Skip to content
master
Switch branches/tags
Code

Latest commit

 

Git stats

Files

Permalink
Failed to load latest commit information.
Type
Name
Latest commit message
Commit time
 
 
 
 
 
 
 
 
 
 
 
 
 
 
 
 
 
 

HEPData Validator

GitHub Actions Build Status Coveralls Status License GitHub Releases PyPI Version GitHub Issues Documentation Status

JSON schema and validation code for HEPData submissions

Installation

If you can, install LibYAML (a C library for parsing and emitting YAML) on your machine. This will allow for the use of CLoader for faster loading of YAML files. Not a big deal for small files, but performs markedly better on larger documents.

Via pip:

pip install hepdata-validator

Via GitHub (for developers):

git clone https://github.com/HEPData/hepdata-validator
cd hepdata-validator
pip install --upgrade -e .[tests]
pytest testsuite

Usage

To validate submission files, instantiate a SubmissionFileValidator object:

from hepdata_validator.submission_file_validator import SubmissionFileValidator

submission_file_validator = SubmissionFileValidator()
submission_file_path = 'submission.yaml'

# the validate method takes a string representing the file path
is_valid_submission_file = submission_file_validator.validate(file_path=submission_file_path)

# if there are any error messages, they are retrievable through this call
submission_file_validator.get_messages()

# the error messages can be printed
submission_file_validator.print_errors(submission_file_path)

To validate data files, instantiate a DataFileValidator object:

from hepdata_validator.data_file_validator import DataFileValidator

data_file_validator = DataFileValidator()

# the validate method takes a string representing the file path
data_file_validator.validate(file_path='data.yaml')

# if there are any error messages, they are retrievable through this call
data_file_validator.get_messages()

# the error messages can be printed
data_file_validator.print_errors('data.yaml')

Optionally, if you have already loaded the YAML object, then you can pass it through as a data object. You must also pass through the file_path since this is used as a key for the error message lookup map.

from hepdata_validator.data_file_validator import DataFileValidator
import yaml

file_contents = yaml.safe_load(open('data.yaml', 'r'))
data_file_validator = DataFileValidator()

data_file_validator.validate(file_path='data.yaml', data=file_contents)

data_file_validator.get_messages('data.yaml')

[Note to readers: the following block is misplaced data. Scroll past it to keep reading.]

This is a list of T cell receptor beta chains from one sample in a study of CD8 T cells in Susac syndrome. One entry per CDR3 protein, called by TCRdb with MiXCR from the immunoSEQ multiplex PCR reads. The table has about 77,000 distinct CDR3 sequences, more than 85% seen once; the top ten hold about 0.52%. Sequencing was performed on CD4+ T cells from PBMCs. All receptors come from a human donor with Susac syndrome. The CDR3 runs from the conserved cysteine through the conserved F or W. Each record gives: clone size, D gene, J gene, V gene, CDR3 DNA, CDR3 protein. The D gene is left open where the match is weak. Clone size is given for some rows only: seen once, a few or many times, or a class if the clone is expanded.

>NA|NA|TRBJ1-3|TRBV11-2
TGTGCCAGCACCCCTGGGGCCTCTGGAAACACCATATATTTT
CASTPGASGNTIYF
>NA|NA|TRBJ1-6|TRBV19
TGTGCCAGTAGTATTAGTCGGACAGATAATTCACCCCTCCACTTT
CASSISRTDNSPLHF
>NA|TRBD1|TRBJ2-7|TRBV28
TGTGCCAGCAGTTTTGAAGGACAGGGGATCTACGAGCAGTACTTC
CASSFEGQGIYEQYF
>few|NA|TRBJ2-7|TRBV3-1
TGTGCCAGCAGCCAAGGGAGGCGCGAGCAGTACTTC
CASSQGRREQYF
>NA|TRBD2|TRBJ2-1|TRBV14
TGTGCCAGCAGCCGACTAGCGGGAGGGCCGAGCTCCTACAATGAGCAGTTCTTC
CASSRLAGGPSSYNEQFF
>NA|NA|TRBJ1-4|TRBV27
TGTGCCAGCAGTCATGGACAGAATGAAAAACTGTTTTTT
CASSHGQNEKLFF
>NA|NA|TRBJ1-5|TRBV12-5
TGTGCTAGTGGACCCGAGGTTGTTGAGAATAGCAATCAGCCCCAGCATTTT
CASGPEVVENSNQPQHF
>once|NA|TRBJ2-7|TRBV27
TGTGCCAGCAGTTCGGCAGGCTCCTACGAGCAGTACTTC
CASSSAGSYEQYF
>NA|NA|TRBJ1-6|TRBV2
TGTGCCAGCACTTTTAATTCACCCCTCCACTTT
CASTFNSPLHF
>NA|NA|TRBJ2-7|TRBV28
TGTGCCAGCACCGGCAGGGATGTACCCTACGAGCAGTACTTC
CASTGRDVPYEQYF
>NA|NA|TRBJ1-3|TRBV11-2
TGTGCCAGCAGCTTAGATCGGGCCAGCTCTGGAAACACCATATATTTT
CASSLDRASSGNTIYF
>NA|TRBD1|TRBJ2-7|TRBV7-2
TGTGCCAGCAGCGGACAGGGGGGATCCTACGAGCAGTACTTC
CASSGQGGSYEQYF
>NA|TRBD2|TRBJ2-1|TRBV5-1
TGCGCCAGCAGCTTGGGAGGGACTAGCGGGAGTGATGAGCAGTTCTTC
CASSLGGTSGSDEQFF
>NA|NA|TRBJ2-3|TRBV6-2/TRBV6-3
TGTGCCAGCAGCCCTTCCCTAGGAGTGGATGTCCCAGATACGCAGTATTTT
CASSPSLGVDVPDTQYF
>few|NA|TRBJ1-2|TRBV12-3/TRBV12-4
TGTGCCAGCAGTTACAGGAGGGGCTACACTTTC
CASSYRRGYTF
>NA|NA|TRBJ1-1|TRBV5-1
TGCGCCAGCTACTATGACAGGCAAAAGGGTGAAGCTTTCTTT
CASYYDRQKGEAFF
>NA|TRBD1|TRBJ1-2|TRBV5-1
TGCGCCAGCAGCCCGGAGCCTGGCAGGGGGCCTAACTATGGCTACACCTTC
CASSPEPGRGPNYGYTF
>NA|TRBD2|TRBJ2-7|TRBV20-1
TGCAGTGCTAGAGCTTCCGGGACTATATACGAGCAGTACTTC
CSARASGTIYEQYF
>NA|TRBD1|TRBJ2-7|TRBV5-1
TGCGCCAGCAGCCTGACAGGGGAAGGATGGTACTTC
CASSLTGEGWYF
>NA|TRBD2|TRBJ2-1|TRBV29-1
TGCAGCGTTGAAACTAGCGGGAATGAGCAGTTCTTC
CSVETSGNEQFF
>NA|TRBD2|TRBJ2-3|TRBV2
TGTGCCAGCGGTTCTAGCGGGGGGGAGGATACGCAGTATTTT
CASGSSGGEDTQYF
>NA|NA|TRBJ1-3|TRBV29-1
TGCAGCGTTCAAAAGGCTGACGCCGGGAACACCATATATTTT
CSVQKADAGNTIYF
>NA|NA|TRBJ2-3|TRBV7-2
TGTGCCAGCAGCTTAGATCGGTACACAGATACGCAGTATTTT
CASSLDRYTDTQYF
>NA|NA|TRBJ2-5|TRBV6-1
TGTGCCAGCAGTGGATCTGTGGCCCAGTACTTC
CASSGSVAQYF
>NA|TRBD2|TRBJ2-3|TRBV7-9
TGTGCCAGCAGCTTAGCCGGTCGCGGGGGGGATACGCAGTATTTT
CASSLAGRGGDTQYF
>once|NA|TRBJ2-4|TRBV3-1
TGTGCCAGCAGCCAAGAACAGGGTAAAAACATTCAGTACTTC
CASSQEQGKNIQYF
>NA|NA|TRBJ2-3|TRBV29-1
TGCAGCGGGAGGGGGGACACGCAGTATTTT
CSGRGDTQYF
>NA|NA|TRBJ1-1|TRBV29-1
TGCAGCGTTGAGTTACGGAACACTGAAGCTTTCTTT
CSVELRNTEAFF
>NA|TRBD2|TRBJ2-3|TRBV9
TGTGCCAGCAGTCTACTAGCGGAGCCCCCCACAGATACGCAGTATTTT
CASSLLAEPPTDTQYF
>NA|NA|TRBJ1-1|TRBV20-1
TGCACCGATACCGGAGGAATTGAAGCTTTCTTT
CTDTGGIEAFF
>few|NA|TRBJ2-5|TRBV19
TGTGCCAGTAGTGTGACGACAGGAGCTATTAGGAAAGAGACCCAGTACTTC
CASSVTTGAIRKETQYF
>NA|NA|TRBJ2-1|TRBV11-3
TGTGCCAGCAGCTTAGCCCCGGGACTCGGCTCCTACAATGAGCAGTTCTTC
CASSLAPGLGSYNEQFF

data_file_validator.print_errors('data.yaml')

For the analogous case of the SubmissionFileValidator:

from hepdata_validator.submission_file_validator import SubmissionFileValidator
import yaml
submission_file_path = 'submission.yaml'

# convert a generator returned by yaml.safe_load_all into a list
docs = list(yaml.safe_load_all(open(submission_file_path, 'r')))

submission_file_validator = SubmissionFileValidator()
is_valid_submission_file = submission_file_validator.validate(file_path=submission_file_path, data=docs)
submission_file_validator.print_errors(submission_file_path)

An example offline validation script uses the hepdata_validator package to validate the submission.yaml file and all YAML data files of a HEPData submission.

Schema Versions

When considering native HEPData JSON schemas, there are multiple versions. In most cases you should use the latest version (the default). If you need to use a different version, you can pass a keyword argument schema_version when initialising the validator:

submission_file_validator = SubmissionFileValidator(schema_version='0.1.0')
data_file_validator = DataFileValidator(schema_version='0.1.0')

Remote Schemas

When using remotely defined schemas, versions depend on the organization providing those schemas, and it is their responsibility to offer a way of keeping track of different schema versions.

The JsonSchemaResolver object resolves $ref in the JSON schema. The HTTPSchemaDownloader object retrieves schemas from a remote location, and optionally saves them in the local file system, following the structure: schemas_remote/<org>/<project>/<version>/<schema_name>. An example may be:

from hepdata_validator.data_file_validator import DataFileValidator
data_validator = DataFileValidator()

# Split remote schema path and schema name
schema_path = 'https://scikit-hep.org/pyhf/schemas/1.0.0/'
schema_name = 'workspace.json'

# Create JsonSchemaResolver object to resolve $ref in JSON schema
from hepdata_validator.schema_resolver import JsonSchemaResolver
pyhf_resolver = JsonSchemaResolver(schema_path)

# Create HTTPSchemaDownloader object to validate against remote schema
from hepdata_validator.schema_downloader import HTTPSchemaDownloader
pyhf_downloader = HTTPSchemaDownloader(pyhf_resolver, schema_path)

# Retrieve and save the remote schema in the local path
pyhf_type = pyhf_downloader.get_schema_type(schema_name)
pyhf_spec = pyhf_downloader.get_schema_spec(schema_name)
pyhf_downloader.save_locally(schema_name, pyhf_spec)

# Load the custom schema as a custom type
import os
pyhf_path = os.path.join(pyhf_downloader.schemas_path, schema_name)
data_validator.load_custom_schema(pyhf_type, pyhf_path)

# Validate a specific schema instance
data_validator.validate(file_path='pyhf_workspace.json', file_type=pyhf_type)

The native HEPData JSON schema are provided as part of the hepdata-validator package and it is not necessary to download them. However, in principle, for testing purposes, note that the same mechanism above could be used with:

schema_path = 'https://hepdata.net/submission/schemas/1.0.1/'
schema_name = 'data_schema.json'

and passing a HEPData YAML data file as the file_path argument of the validate method.

About

JSON schema and validation code for HEPData submissions

Resources

License

Packages

No packages published

Languages